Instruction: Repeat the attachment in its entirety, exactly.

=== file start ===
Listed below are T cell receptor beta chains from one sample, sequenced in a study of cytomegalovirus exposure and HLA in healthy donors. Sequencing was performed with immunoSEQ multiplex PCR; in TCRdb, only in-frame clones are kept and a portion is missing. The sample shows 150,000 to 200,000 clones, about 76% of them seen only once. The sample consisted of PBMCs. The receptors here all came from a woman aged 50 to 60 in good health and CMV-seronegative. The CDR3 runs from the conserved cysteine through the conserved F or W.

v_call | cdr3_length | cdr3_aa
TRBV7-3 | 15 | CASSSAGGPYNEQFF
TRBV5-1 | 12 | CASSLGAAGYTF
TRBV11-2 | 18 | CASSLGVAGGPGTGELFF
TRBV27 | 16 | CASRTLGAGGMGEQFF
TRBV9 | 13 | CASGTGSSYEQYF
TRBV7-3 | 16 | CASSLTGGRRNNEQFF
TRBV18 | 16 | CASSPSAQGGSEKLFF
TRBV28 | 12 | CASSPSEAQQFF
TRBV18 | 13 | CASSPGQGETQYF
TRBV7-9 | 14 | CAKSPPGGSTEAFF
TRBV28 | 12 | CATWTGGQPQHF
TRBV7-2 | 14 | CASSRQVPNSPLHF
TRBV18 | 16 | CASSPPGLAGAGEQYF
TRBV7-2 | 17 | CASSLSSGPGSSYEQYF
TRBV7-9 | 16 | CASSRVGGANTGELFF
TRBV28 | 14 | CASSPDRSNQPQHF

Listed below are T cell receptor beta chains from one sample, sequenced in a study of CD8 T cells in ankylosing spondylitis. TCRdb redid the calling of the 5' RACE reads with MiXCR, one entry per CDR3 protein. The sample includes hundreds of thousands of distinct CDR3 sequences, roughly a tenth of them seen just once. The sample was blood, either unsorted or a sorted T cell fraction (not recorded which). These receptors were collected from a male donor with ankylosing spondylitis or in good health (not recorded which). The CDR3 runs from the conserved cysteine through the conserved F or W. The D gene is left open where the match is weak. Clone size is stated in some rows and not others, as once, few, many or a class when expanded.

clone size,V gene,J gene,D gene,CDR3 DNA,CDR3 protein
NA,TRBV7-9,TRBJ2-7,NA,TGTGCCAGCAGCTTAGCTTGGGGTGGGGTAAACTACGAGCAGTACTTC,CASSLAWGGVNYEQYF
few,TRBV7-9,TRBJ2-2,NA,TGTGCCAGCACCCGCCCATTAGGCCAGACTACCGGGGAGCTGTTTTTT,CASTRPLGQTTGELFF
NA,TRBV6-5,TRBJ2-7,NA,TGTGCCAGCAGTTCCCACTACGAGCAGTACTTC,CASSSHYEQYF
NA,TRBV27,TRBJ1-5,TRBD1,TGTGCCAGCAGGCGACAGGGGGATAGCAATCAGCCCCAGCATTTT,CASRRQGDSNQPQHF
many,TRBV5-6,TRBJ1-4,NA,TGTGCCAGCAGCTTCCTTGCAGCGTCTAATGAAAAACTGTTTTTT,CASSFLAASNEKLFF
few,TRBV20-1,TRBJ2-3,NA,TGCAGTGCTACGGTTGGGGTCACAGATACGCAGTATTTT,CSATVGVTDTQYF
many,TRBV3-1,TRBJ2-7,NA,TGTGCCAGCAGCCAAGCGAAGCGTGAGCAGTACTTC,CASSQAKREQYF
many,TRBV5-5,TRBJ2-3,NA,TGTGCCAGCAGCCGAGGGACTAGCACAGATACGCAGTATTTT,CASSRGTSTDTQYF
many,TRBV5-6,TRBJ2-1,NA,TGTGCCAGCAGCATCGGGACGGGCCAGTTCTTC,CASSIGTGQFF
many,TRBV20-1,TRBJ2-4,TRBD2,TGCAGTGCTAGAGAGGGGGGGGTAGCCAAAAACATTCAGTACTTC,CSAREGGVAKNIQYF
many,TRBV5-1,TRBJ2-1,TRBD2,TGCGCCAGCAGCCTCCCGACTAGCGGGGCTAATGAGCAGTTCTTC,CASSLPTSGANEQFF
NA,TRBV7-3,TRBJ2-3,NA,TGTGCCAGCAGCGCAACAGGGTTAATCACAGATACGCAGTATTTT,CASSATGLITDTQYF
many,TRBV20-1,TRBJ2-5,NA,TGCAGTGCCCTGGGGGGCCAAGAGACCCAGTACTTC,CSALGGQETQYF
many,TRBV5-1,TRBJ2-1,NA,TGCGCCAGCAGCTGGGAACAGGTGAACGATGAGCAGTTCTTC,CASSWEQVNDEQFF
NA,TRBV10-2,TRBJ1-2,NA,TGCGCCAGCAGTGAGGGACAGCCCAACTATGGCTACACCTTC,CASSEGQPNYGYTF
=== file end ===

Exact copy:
Listed below are T cell receptor beta chains from one sample, sequenced in a study of cytomegalovirus exposure and HLA in healthy donors. Sequencing was performed with immunoSEQ multiplex PCR; in TCRdb, only in-frame clones are kept and a portion is missing. The sample shows 150,000 to 200,000 clones, about 76% of them seen only once. The sample consisted of PBMCs. The receptors here all came from a woman aged 50 to 60 in good health and CMV-seronegative. The CDR3 runs from the conserved cysteine through the conserved F or W.

v_call | cdr3_length | cdr3_aa
TRBV7-3 | 15 | CASSSAGGPYNEQFF
TRBV5-1 | 12 | CASSLGAAGYTF
TRBV11-2 | 18 | CASSLGVAGGPGTGELFF
TRBV27 | 16 | CASRTLGAGGMGEQFF
TRBV9 | 13 | CASGTGSSYEQYF
TRBV7-3 | 16 | CASSLTGGRRNNEQFF
TRBV18 | 16 | CASSPSAQGGSEKLFF
TRBV28 | 12 | CASSPSEAQQFF
TRBV18 | 13 | CASSPGQGETQYF
TRBV7-9 | 14 | CAKSPPGGSTEAFF
TRBV28 | 12 | CATWTGGQPQHF
TRBV7-2 | 14 | CASSRQVPNSPLHF
TRBV18 | 16 | CASSPPGLAGAGEQYF
TRBV7-2 | 17 | CASSLSSGPGSSYEQYF
TRBV7-9 | 16 | CASSRVGGANTGELFF
TRBV28 | 14 | CASSPDRSNQPQHF

Listed below are T cell receptor beta chains from one sample, sequenced in a study of CD8 T cells in ankylosing spondylitis. TCRdb redid the calling of the 5' RACE reads with MiXCR, one entry per CDR3 protein. The sample includes hundreds of thousands of distinct CDR3 sequences, roughly a tenth of them seen just once. The sample was blood, either unsorted or a sorted T cell fraction (not recorded which). These receptors were collected from a male donor with ankylosing spondylitis or in good health (not recorded which). The CDR3 runs from the conserved cysteine through the conserved F or W. The D gene is left open where the match is weak. Clone size is stated in some rows and not others, as once, few, many or a class when expanded.

clone size,V gene,J gene,D gene,CDR3 DNA,CDR3 protein
NA,TRBV7-9,TRBJ2-7,NA,TGTGCCAGCAGCTTAGCTTGGGGTGGGGTAAACTACGAGCAGTACTTC,CASSLAWGGVNYEQYF
few,TRBV7-9,TRBJ2-2,NA,TGTGCCAGCACCCGCCCATTAGGCCAGACTACCGGGGAGCTGTTTTTT,CASTRPLGQTTGELFF
NA,TRBV6-5,TRBJ2-7,NA,TGTGCCAGCAGTTCCCACTACGAGCAGTACTTC,CASSSHYEQYF
NA,TRBV27,TRBJ1-5,TRBD1,TGTGCCAGCAGGCGACAGGGGGATAGCAATCAGCCCCAGCATTTT,CASRRQGDSNQPQHF
many,TRBV5-6,TRBJ1-4,NA,TGTGCCAGCAGCTTCCTTGCAGCGTCTAATGAAAAACTGTTTTTT,CASSFLAASNEKLFF
few,TRBV20-1,TRBJ2-3,NA,TGCAGTGCTACGGTTGGGGTCACAGATACGCAGTATTTT,CSATVGVTDTQYF
many,TRBV3-1,TRBJ2-7,NA,TGTGCCAGCAGCCAAGCGAAGCGTGAGCAGTACTTC,CASSQAKREQYF
many,TRBV5-5,TRBJ2-3,NA,TGTGCCAGCAGCCGAGGGACTAGCACAGATACGCAGTATTTT,CASSRGTSTDTQYF
many,TRBV5-6,TRBJ2-1,NA,TGTGCCAGCAGCATCGGGACGGGCCAGTTCTTC,CASSIGTGQFF
many,TRBV20-1,TRBJ2-4,TRBD2,TGCAGTGCTAGAGAGGGGGGGGTAGCCAAAAACATTCAGTACTTC,CSAREGGVAKNIQYF
many,TRBV5-1,TRBJ2-1,TRBD2,TGCGCCAGCAGCCTCCCGACTAGCGGGGCTAATGAGCAGTTCTTC,CASSLPTSGANEQFF
NA,TRBV7-3,TRBJ2-3,NA,TGTGCCAGCAGCGCAACAGGGTTAATCACAGATACGCAGTATTTT,CASSATGLITDTQYF
many,TRBV20-1,TRBJ2-5,NA,TGCAGTGCCCTGGGGGGCCAAGAGACCCAGTACTTC,CSALGGQETQYF
many,TRBV5-1,TRBJ2-1,NA,TGCGCCAGCAGCTGGGAACAGGTGAACGATGAGCAGTTCTTC,CASSWEQVNDEQFF
NA,TRBV10-2,TRBJ1-2,NA,TGCGCCAGCAGTGAGGGACAGCCCAACTATGGCTACACCTTC,CASSEGQPNYGYTF